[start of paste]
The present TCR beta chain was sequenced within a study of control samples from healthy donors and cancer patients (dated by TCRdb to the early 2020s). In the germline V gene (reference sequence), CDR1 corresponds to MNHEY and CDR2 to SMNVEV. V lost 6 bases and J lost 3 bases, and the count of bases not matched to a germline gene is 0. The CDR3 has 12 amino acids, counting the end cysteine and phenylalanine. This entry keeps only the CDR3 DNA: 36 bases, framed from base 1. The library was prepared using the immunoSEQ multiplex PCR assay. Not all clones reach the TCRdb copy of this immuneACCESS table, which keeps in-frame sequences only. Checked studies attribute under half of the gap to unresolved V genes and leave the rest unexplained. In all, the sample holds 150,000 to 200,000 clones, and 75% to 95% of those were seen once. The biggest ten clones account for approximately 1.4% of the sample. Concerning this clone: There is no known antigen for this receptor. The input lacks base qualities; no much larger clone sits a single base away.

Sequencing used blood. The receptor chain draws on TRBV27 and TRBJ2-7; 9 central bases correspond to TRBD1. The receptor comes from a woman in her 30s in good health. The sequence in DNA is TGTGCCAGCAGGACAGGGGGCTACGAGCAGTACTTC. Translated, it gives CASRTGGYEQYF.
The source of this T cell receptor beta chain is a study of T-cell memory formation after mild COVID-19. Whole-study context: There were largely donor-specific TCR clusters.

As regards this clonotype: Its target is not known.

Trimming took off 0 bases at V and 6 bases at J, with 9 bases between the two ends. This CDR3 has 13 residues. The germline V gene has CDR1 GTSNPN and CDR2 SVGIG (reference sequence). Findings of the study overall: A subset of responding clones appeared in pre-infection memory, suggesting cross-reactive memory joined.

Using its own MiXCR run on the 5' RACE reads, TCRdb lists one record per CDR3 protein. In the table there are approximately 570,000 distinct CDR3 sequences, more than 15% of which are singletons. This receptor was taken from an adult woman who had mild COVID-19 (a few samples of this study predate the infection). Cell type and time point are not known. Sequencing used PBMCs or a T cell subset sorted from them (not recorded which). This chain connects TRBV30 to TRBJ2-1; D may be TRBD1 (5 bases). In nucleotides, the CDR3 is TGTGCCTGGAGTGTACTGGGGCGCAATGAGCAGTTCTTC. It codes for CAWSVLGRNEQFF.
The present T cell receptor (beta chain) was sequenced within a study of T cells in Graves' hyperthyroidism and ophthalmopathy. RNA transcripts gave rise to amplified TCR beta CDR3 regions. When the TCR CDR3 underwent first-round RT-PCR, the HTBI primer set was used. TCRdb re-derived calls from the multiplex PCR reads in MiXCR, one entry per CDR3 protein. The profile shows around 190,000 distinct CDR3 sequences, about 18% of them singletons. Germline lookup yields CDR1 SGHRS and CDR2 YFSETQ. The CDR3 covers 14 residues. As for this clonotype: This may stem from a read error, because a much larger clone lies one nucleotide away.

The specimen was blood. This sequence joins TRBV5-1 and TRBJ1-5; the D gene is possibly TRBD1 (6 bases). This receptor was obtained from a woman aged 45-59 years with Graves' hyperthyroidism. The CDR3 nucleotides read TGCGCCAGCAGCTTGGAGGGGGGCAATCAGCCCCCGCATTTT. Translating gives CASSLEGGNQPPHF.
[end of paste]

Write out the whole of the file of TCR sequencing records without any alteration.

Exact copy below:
The present TCR beta chain was sequenced within a study of control samples from healthy donors and cancer patients (dated by TCRdb to the early 2020s). In the germline V gene (reference sequence), CDR1 corresponds to MNHEY and CDR2 to SMNVEV. V lost 6 bases and J lost 3 bases, and the count of bases not matched to a germline gene is 0. The CDR3 has 12 amino acids, counting the end cysteine and phenylalanine. This entry keeps only the CDR3 DNA: 36 bases, framed from base 1. The library was prepared using the immunoSEQ multiplex PCR assay. Not all clones reach the TCRdb copy of this immuneACCESS table, which keeps in-frame sequences only. Checked studies attribute under half of the gap to unresolved V genes and leave the rest unexplained. In all, the sample holds 150,000 to 200,000 clones, and 75% to 95% of those were seen once. The biggest ten clones account for approximately 1.4% of the sample. Concerning this clone: There is no known antigen for this receptor. The input lacks base qualities; no much larger clone sits a single base away.

Sequencing used blood. The receptor chain draws on TRBV27 and TRBJ2-7; 9 central bases correspond to TRBD1. The receptor comes from a woman in her 30s in good health. The sequence in DNA is TGTGCCAGCAGGACAGGGGGCTACGAGCAGTACTTC. Translated, it gives CASRTGGYEQYF.
The source of this T cell receptor beta chain is a study of T-cell memory formation after mild COVID-19. Whole-study context: There were largely donor-specific TCR clusters.

As regards this clonotype: Its target is not known.

Trimming took off 0 bases at V and 6 bases at J, with 9 bases between the two ends. This CDR3 has 13 residues. The germline V gene has CDR1 GTSNPN and CDR2 SVGIG (reference sequence). Findings of the study overall: A subset of responding clones appeared in pre-infection memory, suggesting cross-reactive memory joined.

Using its own MiXCR run on the 5' RACE reads, TCRdb lists one record per CDR3 protein. In the table there are approximately 570,000 distinct CDR3 sequences, more than 15% of which are singletons. This receptor was taken from an adult woman who had mild COVID-19 (a few samples of this study predate the infection). Cell type and time point are not known. Sequencing used PBMCs or a T cell subset sorted from them (not recorded which). This chain connects TRBV30 to TRBJ2-1; D may be TRBD1 (5 bases). In nucleotides, the CDR3 is TGTGCCTGGAGTGTACTGGGGCGCAATGAGCAGTTCTTC. It codes for CAWSVLGRNEQFF.
The present T cell receptor (beta chain) was sequenced within a study of T cells in Graves' hyperthyroidism and ophthalmopathy. RNA transcripts gave rise to amplified TCR beta CDR3 regions. When the TCR CDR3 underwent first-round RT-PCR, the HTBI primer set was used. TCRdb re-derived calls from the multiplex PCR reads in MiXCR, one entry per CDR3 protein. The profile shows around 190,000 distinct CDR3 sequences, about 18% of them singletons. Germline lookup yields CDR1 SGHRS and CDR2 YFSETQ. The CDR3 covers 14 residues. As for this clonotype: This may stem from a read error, because a much larger clone lies one nucleotide away.

The specimen was blood. This sequence joins TRBV5-1 and TRBJ1-5; the D gene is possibly TRBD1 (6 bases). This receptor was obtained from a woman aged 45-59 years with Graves' hyperthyroidism. The CDR3 nucleotides read TGCGCCAGCAGCTTGGAGGGGGGCAATCAGCCCCCGCATTTT. Translating gives CASSLEGGNQPPHF.